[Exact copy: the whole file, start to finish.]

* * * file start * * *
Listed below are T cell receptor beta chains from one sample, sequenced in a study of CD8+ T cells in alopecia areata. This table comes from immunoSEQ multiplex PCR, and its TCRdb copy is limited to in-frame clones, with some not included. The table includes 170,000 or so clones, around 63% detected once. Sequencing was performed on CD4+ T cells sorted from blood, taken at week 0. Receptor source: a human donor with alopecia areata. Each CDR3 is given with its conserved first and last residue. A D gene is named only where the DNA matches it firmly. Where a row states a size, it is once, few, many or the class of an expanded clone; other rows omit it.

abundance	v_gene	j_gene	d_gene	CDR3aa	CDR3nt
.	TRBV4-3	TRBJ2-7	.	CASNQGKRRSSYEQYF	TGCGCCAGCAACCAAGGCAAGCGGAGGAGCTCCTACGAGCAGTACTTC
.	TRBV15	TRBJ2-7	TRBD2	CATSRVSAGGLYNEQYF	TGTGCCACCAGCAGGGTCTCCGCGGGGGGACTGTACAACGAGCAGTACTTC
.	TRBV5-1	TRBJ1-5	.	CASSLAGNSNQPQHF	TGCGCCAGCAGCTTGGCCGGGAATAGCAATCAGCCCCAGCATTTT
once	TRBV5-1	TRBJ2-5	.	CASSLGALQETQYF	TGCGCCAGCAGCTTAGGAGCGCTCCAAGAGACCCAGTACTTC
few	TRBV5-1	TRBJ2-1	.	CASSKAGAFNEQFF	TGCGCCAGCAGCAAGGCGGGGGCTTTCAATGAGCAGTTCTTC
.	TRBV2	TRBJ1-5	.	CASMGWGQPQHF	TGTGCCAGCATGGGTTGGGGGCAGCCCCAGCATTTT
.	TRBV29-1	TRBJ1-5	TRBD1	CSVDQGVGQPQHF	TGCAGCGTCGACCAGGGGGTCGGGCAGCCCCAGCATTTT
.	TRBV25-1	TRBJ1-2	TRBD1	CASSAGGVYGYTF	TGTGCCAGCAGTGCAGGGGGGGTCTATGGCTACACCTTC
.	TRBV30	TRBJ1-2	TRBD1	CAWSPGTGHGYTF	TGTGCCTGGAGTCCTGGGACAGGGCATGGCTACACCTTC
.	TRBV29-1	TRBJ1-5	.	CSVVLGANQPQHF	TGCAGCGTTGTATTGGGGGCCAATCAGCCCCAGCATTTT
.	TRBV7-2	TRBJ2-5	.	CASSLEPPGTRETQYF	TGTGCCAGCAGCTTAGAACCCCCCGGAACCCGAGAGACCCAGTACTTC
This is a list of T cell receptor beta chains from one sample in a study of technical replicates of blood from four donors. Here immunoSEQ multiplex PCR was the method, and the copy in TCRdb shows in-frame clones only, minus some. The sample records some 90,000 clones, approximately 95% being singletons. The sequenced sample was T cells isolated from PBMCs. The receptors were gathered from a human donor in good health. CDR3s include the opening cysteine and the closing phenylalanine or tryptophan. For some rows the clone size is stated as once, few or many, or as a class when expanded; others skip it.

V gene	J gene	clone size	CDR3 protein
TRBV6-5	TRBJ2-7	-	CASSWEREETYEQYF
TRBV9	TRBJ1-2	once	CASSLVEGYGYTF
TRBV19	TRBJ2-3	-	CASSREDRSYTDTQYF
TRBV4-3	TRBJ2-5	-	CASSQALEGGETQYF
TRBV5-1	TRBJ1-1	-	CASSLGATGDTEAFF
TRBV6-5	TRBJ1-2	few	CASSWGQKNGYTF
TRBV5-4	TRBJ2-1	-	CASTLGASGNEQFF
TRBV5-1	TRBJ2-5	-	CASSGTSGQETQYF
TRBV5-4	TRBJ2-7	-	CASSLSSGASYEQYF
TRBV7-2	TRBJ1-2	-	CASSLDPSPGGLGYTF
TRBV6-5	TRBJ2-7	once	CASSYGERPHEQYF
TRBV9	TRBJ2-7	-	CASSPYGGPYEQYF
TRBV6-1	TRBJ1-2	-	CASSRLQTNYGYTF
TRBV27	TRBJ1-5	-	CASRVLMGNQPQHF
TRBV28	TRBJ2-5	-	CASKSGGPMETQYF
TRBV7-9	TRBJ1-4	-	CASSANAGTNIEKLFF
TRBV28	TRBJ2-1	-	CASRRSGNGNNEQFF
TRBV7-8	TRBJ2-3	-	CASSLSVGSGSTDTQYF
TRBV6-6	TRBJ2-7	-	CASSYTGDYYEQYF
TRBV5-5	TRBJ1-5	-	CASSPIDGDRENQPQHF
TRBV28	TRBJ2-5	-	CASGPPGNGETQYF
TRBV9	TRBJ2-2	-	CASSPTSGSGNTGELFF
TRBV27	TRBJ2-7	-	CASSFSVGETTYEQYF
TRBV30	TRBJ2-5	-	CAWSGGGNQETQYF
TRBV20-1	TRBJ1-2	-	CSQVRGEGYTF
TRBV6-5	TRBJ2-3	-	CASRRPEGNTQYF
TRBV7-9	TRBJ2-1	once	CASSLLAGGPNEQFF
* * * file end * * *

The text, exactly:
Listed below are T cell receptor beta chains from one sample, sequenced in a study of CD8+ T cells in alopecia areata. This table comes from immunoSEQ multiplex PCR, and its TCRdb copy is limited to in-frame clones, with some not included. The table includes 170,000 or so clones, around 63% detected once. Sequencing was performed on CD4+ T cells sorted from blood, taken at week 0. Receptor source: a human donor with alopecia areata. Each CDR3 is given with its conserved first and last residue. A D gene is named only where the DNA matches it firmly. Where a row states a size, it is once, few, many or the class of an expanded clone; other rows omit it.

abundance	v_gene	j_gene	d_gene	CDR3aa	CDR3nt
.	TRBV4-3	TRBJ2-7	.	CASNQGKRRSSYEQYF	TGCGCCAGCAACCAAGGCAAGCGGAGGAGCTCCTACGAGCAGTACTTC
.	TRBV15	TRBJ2-7	TRBD2	CATSRVSAGGLYNEQYF	TGTGCCACCAGCAGGGTCTCCGCGGGGGGACTGTACAACGAGCAGTACTTC
.	TRBV5-1	TRBJ1-5	.	CASSLAGNSNQPQHF	TGCGCCAGCAGCTTGGCCGGGAATAGCAATCAGCCCCAGCATTTT
once	TRBV5-1	TRBJ2-5	.	CASSLGALQETQYF	TGCGCCAGCAGCTTAGGAGCGCTCCAAGAGACCCAGTACTTC
few	TRBV5-1	TRBJ2-1	.	CASSKAGAFNEQFF	TGCGCCAGCAGCAAGGCGGGGGCTTTCAATGAGCAGTTCTTC
.	TRBV2	TRBJ1-5	.	CASMGWGQPQHF	TGTGCCAGCATGGGTTGGGGGCAGCCCCAGCATTTT
.	TRBV29-1	TRBJ1-5	TRBD1	CSVDQGVGQPQHF	TGCAGCGTCGACCAGGGGGTCGGGCAGCCCCAGCATTTT
.	TRBV25-1	TRBJ1-2	TRBD1	CASSAGGVYGYTF	TGTGCCAGCAGTGCAGGGGGGGTCTATGGCTACACCTTC
.	TRBV30	TRBJ1-2	TRBD1	CAWSPGTGHGYTF	TGTGCCTGGAGTCCTGGGACAGGGCATGGCTACACCTTC
.	TRBV29-1	TRBJ1-5	.	CSVVLGANQPQHF	TGCAGCGTTGTATTGGGGGCCAATCAGCCCCAGCATTTT
.	TRBV7-2	TRBJ2-5	.	CASSLEPPGTRETQYF	TGTGCCAGCAGCTTAGAACCCCCCGGAACCCGAGAGACCCAGTACTTC
This is a list of T cell receptor beta chains from one sample in a study of technical replicates of blood from four donors. Here immunoSEQ multiplex PCR was the method, and the copy in TCRdb shows in-frame clones only, minus some. The sample records some 90,000 clones, approximately 95% being singletons. The sequenced sample was T cells isolated from PBMCs. The receptors were gathered from a human donor in good health. CDR3s include the opening cysteine and the closing phenylalanine or tryptophan. For some rows the clone size is stated as once, few or many, or as a class when expanded; others skip it.

V gene	J gene	clone size	CDR3 protein
TRBV6-5	TRBJ2-7	-	CASSWEREETYEQYF
TRBV9	TRBJ1-2	once	CASSLVEGYGYTF
TRBV19	TRBJ2-3	-	CASSREDRSYTDTQYF
TRBV4-3	TRBJ2-5	-	CASSQALEGGETQYF
TRBV5-1	TRBJ1-1	-	CASSLGATGDTEAFF
TRBV6-5	TRBJ1-2	few	CASSWGQKNGYTF
TRBV5-4	TRBJ2-1	-	CASTLGASGNEQFF
TRBV5-1	TRBJ2-5	-	CASSGTSGQETQYF
TRBV5-4	TRBJ2-7	-	CASSLSSGASYEQYF
TRBV7-2	TRBJ1-2	-	CASSLDPSPGGLGYTF
TRBV6-5	TRBJ2-7	once	CASSYGERPHEQYF
TRBV9	TRBJ2-7	-	CASSPYGGPYEQYF
TRBV6-1	TRBJ1-2	-	CASSRLQTNYGYTF
TRBV27	TRBJ1-5	-	CASRVLMGNQPQHF
TRBV28	TRBJ2-5	-	CASKSGGPMETQYF
TRBV7-9	TRBJ1-4	-	CASSANAGTNIEKLFF
TRBV28	TRBJ2-1	-	CASRRSGNGNNEQFF
TRBV7-8	TRBJ2-3	-	CASSLSVGSGSTDTQYF
TRBV6-6	TRBJ2-7	-	CASSYTGDYYEQYF
TRBV5-5	TRBJ1-5	-	CASSPIDGDRENQPQHF
TRBV28	TRBJ2-5	-	CASGPPGNGETQYF
TRBV9	TRBJ2-2	-	CASSPTSGSGNTGELFF
TRBV27	TRBJ2-7	-	CASSFSVGETTYEQYF
TRBV30	TRBJ2-5	-	CAWSGGGNQETQYF
TRBV20-1	TRBJ1-2	-	CSQVRGEGYTF
TRBV6-5	TRBJ2-3	-	CASRRPEGNTQYF
TRBV7-9	TRBJ2-1	once	CASSLLAGGPNEQFF